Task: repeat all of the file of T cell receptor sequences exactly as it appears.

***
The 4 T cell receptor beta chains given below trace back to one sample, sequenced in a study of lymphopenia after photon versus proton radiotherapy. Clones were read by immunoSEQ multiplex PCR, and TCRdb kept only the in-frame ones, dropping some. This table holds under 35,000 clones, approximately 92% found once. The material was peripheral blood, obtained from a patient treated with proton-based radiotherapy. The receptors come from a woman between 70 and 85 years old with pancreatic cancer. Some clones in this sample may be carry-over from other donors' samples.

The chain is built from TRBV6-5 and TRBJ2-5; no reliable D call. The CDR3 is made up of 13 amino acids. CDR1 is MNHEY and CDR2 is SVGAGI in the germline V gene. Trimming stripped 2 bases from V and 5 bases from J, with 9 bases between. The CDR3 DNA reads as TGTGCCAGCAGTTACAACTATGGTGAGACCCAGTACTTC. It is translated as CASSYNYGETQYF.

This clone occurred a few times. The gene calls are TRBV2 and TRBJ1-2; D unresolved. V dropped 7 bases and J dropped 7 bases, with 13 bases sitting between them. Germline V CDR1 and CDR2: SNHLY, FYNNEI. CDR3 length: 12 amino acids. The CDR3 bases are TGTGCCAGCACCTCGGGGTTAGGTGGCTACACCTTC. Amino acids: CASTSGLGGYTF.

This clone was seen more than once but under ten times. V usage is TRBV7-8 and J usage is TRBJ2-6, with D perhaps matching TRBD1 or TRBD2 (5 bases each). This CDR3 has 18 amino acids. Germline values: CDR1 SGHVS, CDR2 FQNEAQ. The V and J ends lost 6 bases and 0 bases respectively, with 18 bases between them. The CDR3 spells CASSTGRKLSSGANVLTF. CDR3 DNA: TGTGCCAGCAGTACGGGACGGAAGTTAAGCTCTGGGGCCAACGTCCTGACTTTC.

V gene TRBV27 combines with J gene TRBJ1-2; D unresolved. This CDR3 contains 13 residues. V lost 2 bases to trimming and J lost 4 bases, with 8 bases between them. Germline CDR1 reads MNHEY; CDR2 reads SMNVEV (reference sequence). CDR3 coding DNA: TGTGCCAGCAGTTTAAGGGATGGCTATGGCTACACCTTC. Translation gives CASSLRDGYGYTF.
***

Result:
The 4 T cell receptor beta chains given below trace back to one sample, sequenced in a study of lymphopenia after photon versus proton radiotherapy. Clones were read by immunoSEQ multiplex PCR, and TCRdb kept only the in-frame ones, dropping some. This table holds under 35,000 clones, approximately 92% found once. The material was peripheral blood, obtained from a patient treated with proton-based radiotherapy. The receptors come from a woman between 70 and 85 years old with pancreatic cancer. Some clones in this sample may be carry-over from other donors' samples.

The chain is built from TRBV6-5 and TRBJ2-5; no reliable D call. The CDR3 is made up of 13 amino acids. CDR1 is MNHEY and CDR2 is SVGAGI in the germline V gene. Trimming stripped 2 bases from V and 5 bases from J, with 9 bases between. The CDR3 DNA reads as TGTGCCAGCAGTTACAACTATGGTGAGACCCAGTACTTC. It is translated as CASSYNYGETQYF.

This clone occurred a few times. The gene calls are TRBV2 and TRBJ1-2; D unresolved. V dropped 7 bases and J dropped 7 bases, with 13 bases sitting between them. Germline V CDR1 and CDR2: SNHLY, FYNNEI. CDR3 length: 12 amino acids. The CDR3 bases are TGTGCCAGCACCTCGGGGTTAGGTGGCTACACCTTC. Amino acids: CASTSGLGGYTF.

This clone was seen more than once but under ten times. V usage is TRBV7-8 and J usage is TRBJ2-6, with D perhaps matching TRBD1 or TRBD2 (5 bases each). This CDR3 has 18 amino acids. Germline values: CDR1 SGHVS, CDR2 FQNEAQ. The V and J ends lost 6 bases and 0 bases respectively, with 18 bases between them. The CDR3 spells CASSTGRKLSSGANVLTF. CDR3 DNA: TGTGCCAGCAGTACGGGACGGAAGTTAAGCTCTGGGGCCAACGTCCTGACTTTC.

V gene TRBV27 combines with J gene TRBJ1-2; D unresolved. This CDR3 contains 13 residues. V lost 2 bases to trimming and J lost 4 bases, with 8 bases between them. Germline CDR1 reads MNHEY; CDR2 reads SMNVEV (reference sequence). CDR3 coding DNA: TGTGCCAGCAGTTTAAGGGATGGCTATGGCTACACCTTC. Translation gives CASSLRDGYGYTF.